Maternal cigarette use during pregnancy and school readiness: An analysis of preschool age children in São Paulo, Brazil

Andrea R. Molino, Thiago M. Fidalgo, Marcos V. Ribeiro, Marília Mariano, Silvia S. Martins, Sheila C. Caetano, Pamela J. Surkan

Research output: Contribution to journalArticlepeer-review


Background: Barriers to early childhood development (ECD) are a global concern. Limited research exists on prenatal smoking and ECD in vulnerable populations, especially as it relates to school readiness (SR). Aims: To examine how maternal cigarette use during pregnancy is associated with SR in a sample of Brazilian preschool-age children. Study design: We used the Brazilian Preschool Mental Health Study, a cross-sectional, epidemiological study of preschool-age children in Embu das Artes, São Paulo. SR was assessed using the Engle Scale of Child Development (ESCD). We restricted analyses to biological mothers, who represented 81.9% (n = 591) of the total 722 with ESCD data. Logistic regression models, adjusting for birth and child characteristics (year of preschool, sex, race, history of head trauma, coma, convulsions or epilepsy), sociodemographic factors and school environment, were used to estimate odds ratios and 95% confidence intervals. Results: Prenatal smoking was negatively associated with SR. Children of mothers who smoked during pregnancy were more likely to be in the lowest ESCD quartile (aOR = 1.26, 95%CI: [1.02–1.55]) compared to those of non-smoking mothers, and each cigarette resulted in additional risk (aOR = 1.03, 95%CI:[1.01–1.05]). Children of heavy smokers had worse ESCD scores compared to children of non-smokers (aOR = 1.69, 95%CI:[1.18–2.44]), as well as when compared to children of moderate and non-smokers combined (aOR = 1.77, 95%CI:[1.22–2.57]). This relationship was not seen when comparing children of moderate smokers to children of non-smokers. Inferences were robust when examining very heavy smoking. Conclusion: Maternal tobacco use during pregnancy may affect child SR. Additional studies in other populations are needed to corroborate these results.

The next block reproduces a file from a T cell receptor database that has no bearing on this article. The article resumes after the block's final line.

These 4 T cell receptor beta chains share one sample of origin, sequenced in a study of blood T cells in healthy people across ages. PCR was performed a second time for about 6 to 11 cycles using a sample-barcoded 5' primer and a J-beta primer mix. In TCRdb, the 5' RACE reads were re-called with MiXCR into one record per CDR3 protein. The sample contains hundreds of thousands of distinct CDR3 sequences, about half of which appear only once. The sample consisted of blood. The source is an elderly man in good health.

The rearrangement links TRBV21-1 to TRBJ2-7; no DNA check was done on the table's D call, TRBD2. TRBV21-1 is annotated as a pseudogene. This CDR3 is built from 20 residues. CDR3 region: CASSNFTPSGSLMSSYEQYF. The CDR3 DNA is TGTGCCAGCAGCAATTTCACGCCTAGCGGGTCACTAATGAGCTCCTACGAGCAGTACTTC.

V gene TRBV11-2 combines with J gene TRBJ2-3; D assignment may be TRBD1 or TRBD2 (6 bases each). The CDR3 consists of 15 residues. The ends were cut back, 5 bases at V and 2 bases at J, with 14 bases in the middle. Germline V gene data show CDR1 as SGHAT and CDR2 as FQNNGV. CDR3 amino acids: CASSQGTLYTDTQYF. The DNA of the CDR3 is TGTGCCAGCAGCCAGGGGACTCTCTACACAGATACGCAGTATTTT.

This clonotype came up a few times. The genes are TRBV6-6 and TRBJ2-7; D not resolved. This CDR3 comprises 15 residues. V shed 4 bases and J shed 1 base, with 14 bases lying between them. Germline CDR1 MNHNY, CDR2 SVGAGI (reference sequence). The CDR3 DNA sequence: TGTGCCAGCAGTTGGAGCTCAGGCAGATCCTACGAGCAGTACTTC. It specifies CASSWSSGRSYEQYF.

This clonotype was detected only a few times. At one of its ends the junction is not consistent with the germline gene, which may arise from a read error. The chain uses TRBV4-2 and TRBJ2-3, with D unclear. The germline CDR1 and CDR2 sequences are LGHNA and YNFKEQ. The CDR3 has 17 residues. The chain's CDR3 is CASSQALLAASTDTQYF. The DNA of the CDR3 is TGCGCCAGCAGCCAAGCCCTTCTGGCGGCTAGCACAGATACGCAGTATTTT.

Original languageEnglish (US)
Article number105103
JournalEarly Human Development
StatePublished - Sep 2020


  • Brazil
  • Early childhood development
  • Epidemiology
  • Prenatal tobacco exposure
  • School readiness

ASJC Scopus subject areas

  • Pediatrics, Perinatology, and Child Health
  • Obstetrics and Gynecology


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